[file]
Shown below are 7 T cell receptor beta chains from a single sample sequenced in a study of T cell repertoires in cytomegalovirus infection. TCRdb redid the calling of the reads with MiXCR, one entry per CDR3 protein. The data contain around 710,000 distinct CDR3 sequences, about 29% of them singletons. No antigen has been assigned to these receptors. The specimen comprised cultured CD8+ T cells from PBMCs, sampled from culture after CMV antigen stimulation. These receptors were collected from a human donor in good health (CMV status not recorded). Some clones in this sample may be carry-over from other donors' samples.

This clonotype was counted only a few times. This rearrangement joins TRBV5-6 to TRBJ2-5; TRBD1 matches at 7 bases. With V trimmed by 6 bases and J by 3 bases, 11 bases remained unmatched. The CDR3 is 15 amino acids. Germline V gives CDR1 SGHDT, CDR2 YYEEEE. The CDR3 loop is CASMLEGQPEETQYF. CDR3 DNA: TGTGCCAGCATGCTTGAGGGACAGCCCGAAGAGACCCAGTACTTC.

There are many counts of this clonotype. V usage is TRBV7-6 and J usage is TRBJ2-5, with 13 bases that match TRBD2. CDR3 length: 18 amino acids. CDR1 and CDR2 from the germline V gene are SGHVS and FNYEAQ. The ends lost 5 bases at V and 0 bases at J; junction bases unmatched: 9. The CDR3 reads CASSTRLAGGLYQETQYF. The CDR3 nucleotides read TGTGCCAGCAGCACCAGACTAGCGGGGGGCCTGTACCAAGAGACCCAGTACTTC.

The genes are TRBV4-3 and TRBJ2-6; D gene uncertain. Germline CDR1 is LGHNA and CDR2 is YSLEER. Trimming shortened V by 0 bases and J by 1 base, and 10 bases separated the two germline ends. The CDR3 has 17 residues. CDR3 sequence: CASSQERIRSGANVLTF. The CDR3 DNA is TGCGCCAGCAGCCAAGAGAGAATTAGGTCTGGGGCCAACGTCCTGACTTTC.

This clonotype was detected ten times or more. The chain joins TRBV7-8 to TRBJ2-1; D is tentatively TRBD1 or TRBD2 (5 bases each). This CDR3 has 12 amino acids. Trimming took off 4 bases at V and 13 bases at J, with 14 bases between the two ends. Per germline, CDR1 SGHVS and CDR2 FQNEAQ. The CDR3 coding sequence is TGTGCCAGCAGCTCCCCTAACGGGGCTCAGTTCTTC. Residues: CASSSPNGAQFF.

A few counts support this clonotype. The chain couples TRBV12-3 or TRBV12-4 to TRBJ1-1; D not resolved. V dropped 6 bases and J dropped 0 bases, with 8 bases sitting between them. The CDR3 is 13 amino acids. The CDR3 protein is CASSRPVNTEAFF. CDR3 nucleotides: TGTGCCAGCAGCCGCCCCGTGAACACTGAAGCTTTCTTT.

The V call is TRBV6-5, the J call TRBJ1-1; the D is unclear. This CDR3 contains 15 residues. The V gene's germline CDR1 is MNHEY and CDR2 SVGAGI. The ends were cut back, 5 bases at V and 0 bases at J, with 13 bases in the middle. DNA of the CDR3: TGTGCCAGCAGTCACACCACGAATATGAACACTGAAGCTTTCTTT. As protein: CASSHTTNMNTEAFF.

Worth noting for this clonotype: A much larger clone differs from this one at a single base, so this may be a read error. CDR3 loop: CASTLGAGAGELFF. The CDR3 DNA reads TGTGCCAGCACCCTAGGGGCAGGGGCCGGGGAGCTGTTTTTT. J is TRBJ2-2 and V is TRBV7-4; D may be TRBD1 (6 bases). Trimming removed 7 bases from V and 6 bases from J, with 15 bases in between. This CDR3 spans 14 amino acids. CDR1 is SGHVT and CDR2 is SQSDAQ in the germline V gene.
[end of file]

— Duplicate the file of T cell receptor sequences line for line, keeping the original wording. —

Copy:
Shown below are 7 T cell receptor beta chains from a single sample sequenced in a study of T cell repertoires in cytomegalovirus infection. TCRdb redid the calling of the reads with MiXCR, one entry per CDR3 protein. The data contain around 710,000 distinct CDR3 sequences, about 29% of them singletons. No antigen has been assigned to these receptors. The specimen comprised cultured CD8+ T cells from PBMCs, sampled from culture after CMV antigen stimulation. These receptors were collected from a human donor in good health (CMV status not recorded). Some clones in this sample may be carry-over from other donors' samples.

This clonotype was counted only a few times. This rearrangement joins TRBV5-6 to TRBJ2-5; TRBD1 matches at 7 bases. With V trimmed by 6 bases and J by 3 bases, 11 bases remained unmatched. The CDR3 is 15 amino acids. Germline V gives CDR1 SGHDT, CDR2 YYEEEE. The CDR3 loop is CASMLEGQPEETQYF. CDR3 DNA: TGTGCCAGCATGCTTGAGGGACAGCCCGAAGAGACCCAGTACTTC.

There are many counts of this clonotype. V usage is TRBV7-6 and J usage is TRBJ2-5, with 13 bases that match TRBD2. CDR3 length: 18 amino acids. CDR1 and CDR2 from the germline V gene are SGHVS and FNYEAQ. The ends lost 5 bases at V and 0 bases at J; junction bases unmatched: 9. The CDR3 reads CASSTRLAGGLYQETQYF. The CDR3 nucleotides read TGTGCCAGCAGCACCAGACTAGCGGGGGGCCTGTACCAAGAGACCCAGTACTTC.

The genes are TRBV4-3 and TRBJ2-6; D gene uncertain. Germline CDR1 is LGHNA and CDR2 is YSLEER. Trimming shortened V by 0 bases and J by 1 base, and 10 bases separated the two germline ends. The CDR3 has 17 residues. CDR3 sequence: CASSQERIRSGANVLTF. The CDR3 DNA is TGCGCCAGCAGCCAAGAGAGAATTAGGTCTGGGGCCAACGTCCTGACTTTC.

This clonotype was detected ten times or more. The chain joins TRBV7-8 to TRBJ2-1; D is tentatively TRBD1 or TRBD2 (5 bases each). This CDR3 has 12 amino acids. Trimming took off 4 bases at V and 13 bases at J, with 14 bases between the two ends. Per germline, CDR1 SGHVS and CDR2 FQNEAQ. The CDR3 coding sequence is TGTGCCAGCAGCTCCCCTAACGGGGCTCAGTTCTTC. Residues: CASSSPNGAQFF.

A few counts support this clonotype. The chain couples TRBV12-3 or TRBV12-4 to TRBJ1-1; D not resolved. V dropped 6 bases and J dropped 0 bases, with 8 bases sitting between them. The CDR3 is 13 amino acids. The CDR3 protein is CASSRPVNTEAFF. CDR3 nucleotides: TGTGCCAGCAGCCGCCCCGTGAACACTGAAGCTTTCTTT.

The V call is TRBV6-5, the J call TRBJ1-1; the D is unclear. This CDR3 contains 15 residues. The V gene's germline CDR1 is MNHEY and CDR2 SVGAGI. The ends were cut back, 5 bases at V and 0 bases at J, with 13 bases in the middle. DNA of the CDR3: TGTGCCAGCAGTCACACCACGAATATGAACACTGAAGCTTTCTTT. As protein: CASSHTTNMNTEAFF.

Worth noting for this clonotype: A much larger clone differs from this one at a single base, so this may be a read error. CDR3 loop: CASTLGAGAGELFF. The CDR3 DNA reads TGTGCCAGCACCCTAGGGGCAGGGGCCGGGGAGCTGTTTTTT. J is TRBJ2-2 and V is TRBV7-4; D may be TRBD1 (6 bases). Trimming removed 7 bases from V and 6 bases from J, with 15 bases in between. This CDR3 spans 14 amino acids. CDR1 is SGHVT and CDR2 is SQSDAQ in the germline V gene.